"It's all male. It's very secretive. It protects its own ... like any other organization."
Lipinski said his lapse in priestly celibacy was wrong, "but the greater part is that there were certain individuals who by some degree were hurt. That's the tragedy. If it were just me alone, it wouldn't have been so much."
But his act psychologically damaged the young man, "hurt his family, the friends, and then there was the ripple effect all across the
diocese," he said.
Lipinski says the Questa incident was a one-time event and that as a priest he had never made a sexual overture before, nor has he since.
Despite reports of alleged misconduct in 1989, Lipinski said there was no incident.
"But, of course, because of the question over the other thing, there's no credibility to my word," he said.
After his arrest, he said, he was kept from talking about his situation, so "people could say and dream up whatever."
He said he has never been threatened and that most of the hundreds of letters he has received after his arrest a decade ago have been supportive and recalls only one critical one from an anonymous person who wrote, "God hates homosexuals."
After spending seven months in sex-abuse therapy at a Roman Catholic retreat in Maryland, Lipinski returned to Albuquerque, enrolled at The University of New Mexico and studied anthropology. With a bachelor's degree from UNM, he studied for a master's in the same subject from New Mexico Highlands University in Las Vegas, N.M., but has yet to complete his thesis.
Lipinski says he is celibate today because he doesn't have time for a relationship with his job, volunteer church work and other responsibilities.
"It wouldn't be fair to another person," he said. "I see people who are married with kids, jobs and volunteer work. That's not something that's part of my experience. To some, happiness means having a partner, but my life has always been one led by celibacy, being alone. I feel my life is full and complete. Maybe it's just that I've got 40 years of being single. As they used to say, I'm a confirmed bachelor."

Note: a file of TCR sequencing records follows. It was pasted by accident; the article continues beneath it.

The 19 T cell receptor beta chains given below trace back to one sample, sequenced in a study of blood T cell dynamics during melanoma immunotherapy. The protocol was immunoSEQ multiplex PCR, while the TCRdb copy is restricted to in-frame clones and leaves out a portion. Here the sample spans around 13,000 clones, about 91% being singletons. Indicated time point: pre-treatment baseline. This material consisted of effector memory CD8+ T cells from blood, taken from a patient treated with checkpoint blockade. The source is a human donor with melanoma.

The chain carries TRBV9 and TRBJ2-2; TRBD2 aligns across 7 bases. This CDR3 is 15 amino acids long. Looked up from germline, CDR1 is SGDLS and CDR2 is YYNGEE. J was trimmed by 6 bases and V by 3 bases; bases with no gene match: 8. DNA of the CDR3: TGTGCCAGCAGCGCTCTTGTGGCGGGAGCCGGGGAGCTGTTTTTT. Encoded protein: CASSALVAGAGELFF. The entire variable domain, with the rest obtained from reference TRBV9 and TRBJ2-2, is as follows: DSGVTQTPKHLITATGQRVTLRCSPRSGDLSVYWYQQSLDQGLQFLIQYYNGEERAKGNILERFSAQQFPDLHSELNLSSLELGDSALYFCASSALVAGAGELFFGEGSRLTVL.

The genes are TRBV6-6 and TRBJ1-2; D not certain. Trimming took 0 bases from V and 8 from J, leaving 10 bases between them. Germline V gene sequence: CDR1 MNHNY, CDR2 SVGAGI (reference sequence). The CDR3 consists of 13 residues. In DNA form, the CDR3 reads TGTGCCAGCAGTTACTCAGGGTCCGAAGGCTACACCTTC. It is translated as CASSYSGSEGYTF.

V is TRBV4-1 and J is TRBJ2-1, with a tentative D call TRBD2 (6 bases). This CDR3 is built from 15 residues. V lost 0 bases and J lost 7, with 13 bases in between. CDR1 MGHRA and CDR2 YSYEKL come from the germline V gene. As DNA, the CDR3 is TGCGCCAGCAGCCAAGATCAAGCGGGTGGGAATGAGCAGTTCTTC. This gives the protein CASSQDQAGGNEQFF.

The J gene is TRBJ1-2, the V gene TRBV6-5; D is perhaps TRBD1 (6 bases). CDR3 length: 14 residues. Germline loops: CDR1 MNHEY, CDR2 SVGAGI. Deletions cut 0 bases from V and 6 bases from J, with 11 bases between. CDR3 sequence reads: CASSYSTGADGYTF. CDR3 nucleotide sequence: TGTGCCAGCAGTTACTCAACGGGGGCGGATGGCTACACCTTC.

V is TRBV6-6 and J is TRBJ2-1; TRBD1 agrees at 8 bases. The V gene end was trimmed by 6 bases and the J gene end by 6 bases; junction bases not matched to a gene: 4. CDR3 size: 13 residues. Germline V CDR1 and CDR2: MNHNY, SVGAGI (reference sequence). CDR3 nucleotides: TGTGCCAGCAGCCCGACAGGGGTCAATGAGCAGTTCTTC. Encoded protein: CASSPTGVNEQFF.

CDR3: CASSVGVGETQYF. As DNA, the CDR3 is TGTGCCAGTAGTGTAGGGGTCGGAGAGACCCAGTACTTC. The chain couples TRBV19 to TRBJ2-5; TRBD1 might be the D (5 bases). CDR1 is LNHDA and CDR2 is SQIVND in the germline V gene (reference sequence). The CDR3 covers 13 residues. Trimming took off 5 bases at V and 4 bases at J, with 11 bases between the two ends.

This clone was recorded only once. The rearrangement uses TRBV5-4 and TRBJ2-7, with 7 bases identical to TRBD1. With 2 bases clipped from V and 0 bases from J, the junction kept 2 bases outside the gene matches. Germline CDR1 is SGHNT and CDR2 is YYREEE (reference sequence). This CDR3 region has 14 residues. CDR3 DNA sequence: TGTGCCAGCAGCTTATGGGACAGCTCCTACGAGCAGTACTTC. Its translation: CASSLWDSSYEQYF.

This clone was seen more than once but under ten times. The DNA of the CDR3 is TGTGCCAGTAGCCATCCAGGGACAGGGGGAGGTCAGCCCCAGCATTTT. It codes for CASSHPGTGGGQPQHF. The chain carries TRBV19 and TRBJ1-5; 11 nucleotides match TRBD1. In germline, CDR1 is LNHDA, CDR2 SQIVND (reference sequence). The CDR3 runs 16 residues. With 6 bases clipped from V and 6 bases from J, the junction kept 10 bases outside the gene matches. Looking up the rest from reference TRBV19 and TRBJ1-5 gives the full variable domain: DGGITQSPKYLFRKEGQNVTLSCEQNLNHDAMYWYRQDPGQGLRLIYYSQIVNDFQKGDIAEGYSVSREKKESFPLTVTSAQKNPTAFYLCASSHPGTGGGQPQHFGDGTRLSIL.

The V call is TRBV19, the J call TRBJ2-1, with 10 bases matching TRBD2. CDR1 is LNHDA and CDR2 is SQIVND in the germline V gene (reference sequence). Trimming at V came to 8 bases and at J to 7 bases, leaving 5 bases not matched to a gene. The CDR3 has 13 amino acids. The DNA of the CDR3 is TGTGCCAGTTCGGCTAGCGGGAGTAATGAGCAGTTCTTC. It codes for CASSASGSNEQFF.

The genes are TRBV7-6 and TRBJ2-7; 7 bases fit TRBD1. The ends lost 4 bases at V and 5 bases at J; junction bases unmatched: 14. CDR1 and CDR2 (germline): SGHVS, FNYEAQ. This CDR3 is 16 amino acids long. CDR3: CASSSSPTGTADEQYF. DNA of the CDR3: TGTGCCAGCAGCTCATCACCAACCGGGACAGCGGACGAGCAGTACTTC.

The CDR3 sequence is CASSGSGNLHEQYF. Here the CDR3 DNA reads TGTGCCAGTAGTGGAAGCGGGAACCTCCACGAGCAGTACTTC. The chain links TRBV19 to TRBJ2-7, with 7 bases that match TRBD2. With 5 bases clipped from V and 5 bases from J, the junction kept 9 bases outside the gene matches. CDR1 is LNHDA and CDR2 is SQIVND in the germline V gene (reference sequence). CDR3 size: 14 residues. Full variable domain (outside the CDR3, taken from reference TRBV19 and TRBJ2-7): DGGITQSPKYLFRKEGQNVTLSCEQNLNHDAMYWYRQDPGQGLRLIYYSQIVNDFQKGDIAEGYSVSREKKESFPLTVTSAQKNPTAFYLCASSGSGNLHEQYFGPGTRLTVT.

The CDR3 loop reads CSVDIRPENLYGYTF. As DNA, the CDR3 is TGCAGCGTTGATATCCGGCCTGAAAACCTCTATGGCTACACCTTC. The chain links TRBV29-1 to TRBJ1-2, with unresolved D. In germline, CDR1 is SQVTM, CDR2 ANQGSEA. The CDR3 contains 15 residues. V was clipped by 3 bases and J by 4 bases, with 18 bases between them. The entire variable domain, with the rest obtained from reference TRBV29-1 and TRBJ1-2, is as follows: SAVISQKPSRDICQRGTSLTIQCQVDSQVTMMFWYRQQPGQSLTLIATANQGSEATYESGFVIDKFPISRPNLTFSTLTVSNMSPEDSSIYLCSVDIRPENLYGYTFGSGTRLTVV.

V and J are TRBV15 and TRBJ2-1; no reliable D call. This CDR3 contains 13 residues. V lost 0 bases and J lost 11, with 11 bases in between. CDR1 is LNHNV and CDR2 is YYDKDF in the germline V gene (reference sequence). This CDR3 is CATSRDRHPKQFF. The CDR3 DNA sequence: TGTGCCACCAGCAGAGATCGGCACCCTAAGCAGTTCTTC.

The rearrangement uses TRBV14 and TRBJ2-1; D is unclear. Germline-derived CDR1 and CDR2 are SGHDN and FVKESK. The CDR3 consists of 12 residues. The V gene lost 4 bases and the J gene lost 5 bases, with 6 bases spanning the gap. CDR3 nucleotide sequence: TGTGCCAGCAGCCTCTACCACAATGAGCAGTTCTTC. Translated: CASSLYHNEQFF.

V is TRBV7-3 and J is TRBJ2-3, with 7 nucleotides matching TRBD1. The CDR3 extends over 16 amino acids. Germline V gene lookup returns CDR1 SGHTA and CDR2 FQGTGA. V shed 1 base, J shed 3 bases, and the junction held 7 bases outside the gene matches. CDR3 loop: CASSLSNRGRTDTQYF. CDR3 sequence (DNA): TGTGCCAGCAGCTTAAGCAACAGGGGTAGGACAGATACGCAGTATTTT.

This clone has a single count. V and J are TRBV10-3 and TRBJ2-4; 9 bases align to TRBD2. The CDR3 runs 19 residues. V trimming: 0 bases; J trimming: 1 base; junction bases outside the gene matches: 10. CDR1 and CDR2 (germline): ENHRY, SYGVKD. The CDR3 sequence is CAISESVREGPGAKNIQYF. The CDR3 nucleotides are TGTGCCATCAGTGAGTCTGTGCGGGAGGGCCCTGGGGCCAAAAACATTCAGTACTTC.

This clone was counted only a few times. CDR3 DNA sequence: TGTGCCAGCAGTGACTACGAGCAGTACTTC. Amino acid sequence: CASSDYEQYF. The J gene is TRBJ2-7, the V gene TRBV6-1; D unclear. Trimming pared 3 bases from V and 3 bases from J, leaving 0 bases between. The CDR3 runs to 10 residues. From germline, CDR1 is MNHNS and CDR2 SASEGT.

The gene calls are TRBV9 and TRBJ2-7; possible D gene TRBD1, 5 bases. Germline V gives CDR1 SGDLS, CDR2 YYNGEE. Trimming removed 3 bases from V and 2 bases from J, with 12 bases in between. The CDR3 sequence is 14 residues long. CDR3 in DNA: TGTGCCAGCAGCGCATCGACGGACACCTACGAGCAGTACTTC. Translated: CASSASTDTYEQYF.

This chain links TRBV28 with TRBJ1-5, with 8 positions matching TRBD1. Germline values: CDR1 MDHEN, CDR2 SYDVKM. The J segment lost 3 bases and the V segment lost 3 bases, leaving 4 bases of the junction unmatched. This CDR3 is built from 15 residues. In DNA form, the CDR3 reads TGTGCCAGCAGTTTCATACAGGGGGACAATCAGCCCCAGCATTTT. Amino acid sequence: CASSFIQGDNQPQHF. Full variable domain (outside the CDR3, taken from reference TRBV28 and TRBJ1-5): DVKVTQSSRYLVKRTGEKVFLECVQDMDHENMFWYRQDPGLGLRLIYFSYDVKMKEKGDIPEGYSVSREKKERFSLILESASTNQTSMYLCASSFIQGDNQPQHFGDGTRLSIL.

He said that he recognizes and accepts his sexual urges for men: "I live a celibate lifestyle, but just because I'm not involved with anyone doesn't mean I think homosexuality is evil."
He said that while some fundamentalist Christians condemn homosexuality owing to admonitions in the Bible, charismatic churches generally welcome all people. Lipinski said that while he plans to continue abstaining from all sex, he believes celibacy should be optional for today's Roman Catholic clergy as it is in his independent church.
At his new church, leaders recognized him from news reports when Lipinski first approached them. "I told them, 'Would you consider me working in whatever capacity-' These folks went off and discussed it among themselves," he said.
"Then I sat down with one of the leaders and he asked me basically the same questions you're asking now."
Lipinski said he has mixed feelings about leaving the Roman Catholic Church.
"I remember walking through St. Peter's," he said. "I got the sense that 'I belong to this.' What a sense of belonging. The other side to that is that we are all called to have a deep relationship with our God."
He said recent decades have seen a great change in the types of men the pope appoints as bishops. Thirty years ago, the church hierarchy sought bishops who managed priests under them as a parish priest would his congregation, emphasizing the Gospels, Lipinski said. He said that more recently, the hierarchy has looked to fill bishop positions with canon lawyers who emphasize church doctrine.
Lipinski recalls taking training for sexual abusers in Maryland with "men from all over the U.S. and different countries, of all different ages from their 20 to 70s. These were intelligent, genuine and sincere men - art historians, accomplished musicians, canon lawyers, highly educated men.
"One day, it occurred to me, 'A bishop would kill for a team like this."'